When we hear a voice, we think we can automatically deduce the personality of the speaker. But is it a reliable interpretation? What does the voice really say about a person’s character?
Most of us will probably know this situation: we talk to a person on the phone or listen to a podcast, and an image of this person automatically arises in our mind.
We don’t just have an idea of age and gender, and whether the person is small and petite, or tall and strong. We also hear if someone is sad, friendly, interested or nervous. And we also believe that we can get an idea of other people’s personality only through voice.
Psychological studies have shown in the past that a person’s voice plays a role in choosing a partner and, in the case of a politician, can also influence people’s voting behavior.
The tone of the voice seems to be especially decisive in all this: in the numerous studies, the subjects tended to associate a rather deep voice with dominance, attractiveness, intelligence and honesty.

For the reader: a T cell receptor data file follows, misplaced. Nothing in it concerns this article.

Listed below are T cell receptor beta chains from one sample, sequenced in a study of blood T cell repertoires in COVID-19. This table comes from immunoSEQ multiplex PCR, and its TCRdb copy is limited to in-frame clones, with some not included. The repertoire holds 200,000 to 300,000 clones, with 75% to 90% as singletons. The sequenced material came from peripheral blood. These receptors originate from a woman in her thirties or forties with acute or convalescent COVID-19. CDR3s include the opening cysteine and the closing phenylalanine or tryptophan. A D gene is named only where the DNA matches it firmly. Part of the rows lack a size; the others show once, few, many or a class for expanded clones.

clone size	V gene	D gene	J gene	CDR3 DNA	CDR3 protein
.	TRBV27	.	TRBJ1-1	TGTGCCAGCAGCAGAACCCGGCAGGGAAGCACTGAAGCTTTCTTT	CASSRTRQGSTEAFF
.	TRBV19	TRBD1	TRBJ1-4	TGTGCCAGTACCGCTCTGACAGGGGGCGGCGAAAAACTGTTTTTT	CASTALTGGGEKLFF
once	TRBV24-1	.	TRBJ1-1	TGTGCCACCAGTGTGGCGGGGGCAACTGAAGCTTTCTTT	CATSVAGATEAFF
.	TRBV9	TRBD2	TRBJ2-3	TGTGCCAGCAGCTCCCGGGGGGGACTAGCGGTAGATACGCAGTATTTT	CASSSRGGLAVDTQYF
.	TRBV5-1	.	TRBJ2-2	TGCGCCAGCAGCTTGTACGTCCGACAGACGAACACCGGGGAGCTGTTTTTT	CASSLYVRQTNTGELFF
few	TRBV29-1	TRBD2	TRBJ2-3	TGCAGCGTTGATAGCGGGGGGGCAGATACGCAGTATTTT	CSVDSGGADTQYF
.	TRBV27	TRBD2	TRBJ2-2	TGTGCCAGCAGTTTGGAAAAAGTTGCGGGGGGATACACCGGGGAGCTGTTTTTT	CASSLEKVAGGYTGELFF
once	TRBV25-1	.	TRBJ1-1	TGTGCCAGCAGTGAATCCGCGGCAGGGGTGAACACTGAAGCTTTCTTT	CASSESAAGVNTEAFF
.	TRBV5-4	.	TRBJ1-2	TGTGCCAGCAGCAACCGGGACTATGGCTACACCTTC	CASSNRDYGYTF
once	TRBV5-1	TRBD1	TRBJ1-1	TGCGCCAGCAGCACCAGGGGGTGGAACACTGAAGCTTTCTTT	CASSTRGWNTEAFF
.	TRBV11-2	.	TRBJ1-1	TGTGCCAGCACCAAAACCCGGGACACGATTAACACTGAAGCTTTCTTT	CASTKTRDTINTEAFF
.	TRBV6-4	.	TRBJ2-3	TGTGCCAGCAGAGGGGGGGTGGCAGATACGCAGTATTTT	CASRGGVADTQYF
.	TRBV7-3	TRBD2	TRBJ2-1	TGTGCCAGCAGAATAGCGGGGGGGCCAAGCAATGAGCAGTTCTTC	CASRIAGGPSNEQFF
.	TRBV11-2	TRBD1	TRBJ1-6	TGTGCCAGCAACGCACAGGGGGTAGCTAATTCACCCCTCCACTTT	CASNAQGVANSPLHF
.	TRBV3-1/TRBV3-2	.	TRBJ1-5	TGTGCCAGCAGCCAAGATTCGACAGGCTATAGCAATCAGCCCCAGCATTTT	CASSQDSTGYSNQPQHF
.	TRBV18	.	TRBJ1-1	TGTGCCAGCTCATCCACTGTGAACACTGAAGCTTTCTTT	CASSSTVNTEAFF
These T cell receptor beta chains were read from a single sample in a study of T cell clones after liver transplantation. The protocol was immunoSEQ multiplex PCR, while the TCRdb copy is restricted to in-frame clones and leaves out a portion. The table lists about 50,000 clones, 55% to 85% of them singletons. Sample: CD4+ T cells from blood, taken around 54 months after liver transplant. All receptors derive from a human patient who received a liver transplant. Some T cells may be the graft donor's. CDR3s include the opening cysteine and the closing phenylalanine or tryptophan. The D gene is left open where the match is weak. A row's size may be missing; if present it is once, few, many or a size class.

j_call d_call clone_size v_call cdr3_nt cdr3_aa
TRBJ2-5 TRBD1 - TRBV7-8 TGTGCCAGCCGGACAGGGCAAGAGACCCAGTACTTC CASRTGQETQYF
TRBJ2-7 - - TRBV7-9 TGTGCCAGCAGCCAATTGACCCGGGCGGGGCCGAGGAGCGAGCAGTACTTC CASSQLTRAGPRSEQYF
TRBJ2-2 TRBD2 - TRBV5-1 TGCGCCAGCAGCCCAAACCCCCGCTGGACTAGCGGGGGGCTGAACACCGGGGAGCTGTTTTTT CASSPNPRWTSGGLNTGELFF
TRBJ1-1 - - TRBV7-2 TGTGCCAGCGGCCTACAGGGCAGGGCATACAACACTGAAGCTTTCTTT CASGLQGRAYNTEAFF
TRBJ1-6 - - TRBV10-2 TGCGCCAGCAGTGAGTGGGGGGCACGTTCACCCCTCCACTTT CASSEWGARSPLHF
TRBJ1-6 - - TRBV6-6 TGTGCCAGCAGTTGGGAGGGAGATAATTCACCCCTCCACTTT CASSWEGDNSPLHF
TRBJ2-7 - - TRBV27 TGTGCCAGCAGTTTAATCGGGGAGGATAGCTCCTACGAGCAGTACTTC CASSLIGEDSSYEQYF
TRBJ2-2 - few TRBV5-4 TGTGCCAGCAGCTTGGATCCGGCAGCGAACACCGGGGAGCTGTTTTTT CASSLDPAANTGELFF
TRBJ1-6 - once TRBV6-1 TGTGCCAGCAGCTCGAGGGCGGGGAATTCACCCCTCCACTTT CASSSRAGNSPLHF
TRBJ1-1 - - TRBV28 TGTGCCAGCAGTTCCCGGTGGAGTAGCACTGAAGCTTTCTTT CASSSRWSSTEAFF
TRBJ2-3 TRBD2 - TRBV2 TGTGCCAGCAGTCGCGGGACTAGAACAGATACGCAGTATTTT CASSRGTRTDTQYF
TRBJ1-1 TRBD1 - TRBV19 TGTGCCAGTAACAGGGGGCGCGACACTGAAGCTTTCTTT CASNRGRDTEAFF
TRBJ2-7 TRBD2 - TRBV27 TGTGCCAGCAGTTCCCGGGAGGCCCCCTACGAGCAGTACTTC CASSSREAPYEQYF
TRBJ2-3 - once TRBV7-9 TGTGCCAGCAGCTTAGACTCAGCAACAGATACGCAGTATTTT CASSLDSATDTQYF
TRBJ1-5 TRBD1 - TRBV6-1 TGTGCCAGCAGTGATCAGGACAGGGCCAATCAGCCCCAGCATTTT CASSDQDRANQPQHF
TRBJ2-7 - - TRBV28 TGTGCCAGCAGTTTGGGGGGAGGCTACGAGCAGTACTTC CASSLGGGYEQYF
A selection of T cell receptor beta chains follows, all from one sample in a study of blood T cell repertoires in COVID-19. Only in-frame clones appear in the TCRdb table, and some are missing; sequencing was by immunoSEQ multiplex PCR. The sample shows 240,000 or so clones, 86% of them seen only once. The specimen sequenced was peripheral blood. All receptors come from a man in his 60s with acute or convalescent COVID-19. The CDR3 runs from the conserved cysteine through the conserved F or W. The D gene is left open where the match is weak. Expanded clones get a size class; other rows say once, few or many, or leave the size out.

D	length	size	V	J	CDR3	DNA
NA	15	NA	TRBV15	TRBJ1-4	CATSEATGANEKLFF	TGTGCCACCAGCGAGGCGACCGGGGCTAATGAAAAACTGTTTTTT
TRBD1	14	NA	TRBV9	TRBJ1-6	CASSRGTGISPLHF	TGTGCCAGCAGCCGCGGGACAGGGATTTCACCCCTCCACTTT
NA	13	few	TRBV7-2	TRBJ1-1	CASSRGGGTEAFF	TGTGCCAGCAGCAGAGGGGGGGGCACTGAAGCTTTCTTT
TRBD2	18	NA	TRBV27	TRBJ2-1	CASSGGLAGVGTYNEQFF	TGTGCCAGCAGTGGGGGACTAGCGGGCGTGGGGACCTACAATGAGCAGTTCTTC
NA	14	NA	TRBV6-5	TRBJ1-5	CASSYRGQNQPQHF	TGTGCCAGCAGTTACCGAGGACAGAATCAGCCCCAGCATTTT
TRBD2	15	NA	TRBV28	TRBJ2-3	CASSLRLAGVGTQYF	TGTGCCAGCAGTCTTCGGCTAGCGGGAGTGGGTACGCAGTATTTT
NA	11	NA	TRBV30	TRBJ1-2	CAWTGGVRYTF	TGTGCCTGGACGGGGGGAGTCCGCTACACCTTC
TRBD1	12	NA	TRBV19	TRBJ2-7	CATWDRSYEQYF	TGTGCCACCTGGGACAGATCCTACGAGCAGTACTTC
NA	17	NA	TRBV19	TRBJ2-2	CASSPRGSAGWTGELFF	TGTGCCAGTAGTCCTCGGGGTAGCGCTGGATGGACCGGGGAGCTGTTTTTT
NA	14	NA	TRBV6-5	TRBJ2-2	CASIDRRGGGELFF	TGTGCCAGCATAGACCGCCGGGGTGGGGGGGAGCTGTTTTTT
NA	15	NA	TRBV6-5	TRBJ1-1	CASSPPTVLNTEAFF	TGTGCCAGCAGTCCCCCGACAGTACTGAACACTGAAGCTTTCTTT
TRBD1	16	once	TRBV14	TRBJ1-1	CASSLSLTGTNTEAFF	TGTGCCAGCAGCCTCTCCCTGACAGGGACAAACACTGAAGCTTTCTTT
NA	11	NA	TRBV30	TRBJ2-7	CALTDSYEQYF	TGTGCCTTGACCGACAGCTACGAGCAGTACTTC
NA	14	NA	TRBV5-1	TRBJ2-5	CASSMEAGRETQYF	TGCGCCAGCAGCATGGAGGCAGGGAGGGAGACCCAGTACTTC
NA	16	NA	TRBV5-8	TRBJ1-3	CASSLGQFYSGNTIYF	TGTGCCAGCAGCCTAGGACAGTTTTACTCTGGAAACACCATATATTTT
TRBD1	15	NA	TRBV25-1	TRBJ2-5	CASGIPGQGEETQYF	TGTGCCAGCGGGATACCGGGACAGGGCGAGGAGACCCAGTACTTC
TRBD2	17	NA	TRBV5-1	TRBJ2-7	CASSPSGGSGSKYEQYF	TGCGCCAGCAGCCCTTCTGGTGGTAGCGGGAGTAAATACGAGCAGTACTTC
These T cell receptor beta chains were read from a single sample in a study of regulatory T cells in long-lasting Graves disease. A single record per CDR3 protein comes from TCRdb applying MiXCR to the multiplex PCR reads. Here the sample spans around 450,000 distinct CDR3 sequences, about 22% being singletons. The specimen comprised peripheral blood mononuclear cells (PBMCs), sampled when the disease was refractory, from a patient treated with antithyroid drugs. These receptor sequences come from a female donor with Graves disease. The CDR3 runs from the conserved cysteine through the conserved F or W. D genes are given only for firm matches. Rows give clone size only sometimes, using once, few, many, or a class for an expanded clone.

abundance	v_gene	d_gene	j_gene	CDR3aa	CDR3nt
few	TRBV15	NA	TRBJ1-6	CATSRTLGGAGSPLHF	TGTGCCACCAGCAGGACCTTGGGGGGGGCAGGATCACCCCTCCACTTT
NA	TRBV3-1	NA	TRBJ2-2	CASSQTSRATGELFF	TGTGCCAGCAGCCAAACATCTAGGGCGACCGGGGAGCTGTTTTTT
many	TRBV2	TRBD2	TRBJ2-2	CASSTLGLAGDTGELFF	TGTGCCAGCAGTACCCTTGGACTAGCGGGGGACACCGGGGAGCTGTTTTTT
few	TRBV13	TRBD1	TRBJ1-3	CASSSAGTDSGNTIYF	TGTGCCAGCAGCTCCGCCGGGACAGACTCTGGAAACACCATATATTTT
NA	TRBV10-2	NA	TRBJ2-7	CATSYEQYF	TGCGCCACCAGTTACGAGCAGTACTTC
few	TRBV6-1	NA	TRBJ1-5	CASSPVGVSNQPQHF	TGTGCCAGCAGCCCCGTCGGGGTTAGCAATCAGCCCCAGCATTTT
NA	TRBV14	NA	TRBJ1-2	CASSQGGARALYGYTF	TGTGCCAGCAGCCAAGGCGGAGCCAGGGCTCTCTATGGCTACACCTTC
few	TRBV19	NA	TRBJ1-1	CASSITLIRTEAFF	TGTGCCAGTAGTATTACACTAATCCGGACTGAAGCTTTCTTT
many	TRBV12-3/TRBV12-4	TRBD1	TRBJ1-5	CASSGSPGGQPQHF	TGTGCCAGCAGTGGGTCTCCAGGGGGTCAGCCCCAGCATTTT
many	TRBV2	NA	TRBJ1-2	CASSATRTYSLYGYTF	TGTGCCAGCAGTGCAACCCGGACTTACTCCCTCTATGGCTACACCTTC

Although this sounds like bad news for high-pitched voices, research so far has focused primarily on the associations that the sound of a voice elicits in listeners. And that says little about the actual character of the person speaking.
Psychologist Christoph Schild of the University of Siegen points out that people can be quite wrong with their interpretations of the voice: “Mike Tyson, for example, is known for his rather high-pitched voice, but at the same time he’s more likely to be considered a dominant person.
Schild was part of a team led by psychologist Julia Stern, who was doing research at the University of Göttingen at the time and wanted to find out if voice really can reflect personality.
In short, it can reflect it. Some traits of a person’s character can be read in the voice, but only some. The researchers recruited 2,217 men and women for their study, published in 2021. There were 1,299 female participants, a higher number than men. Stern and his team wanted to know if a high or low voice is associated with certain character traits.
According to the hypotheses that the researchers wanted to test, people with a deeper voice are more dominant, more extroverted, less affable and more sexually active. Sound recordings of all participating volunteers were made in order to determine the exact timbre of the voices. In the classification into high and low voices, both age and sex were taken into account.
News and Images Source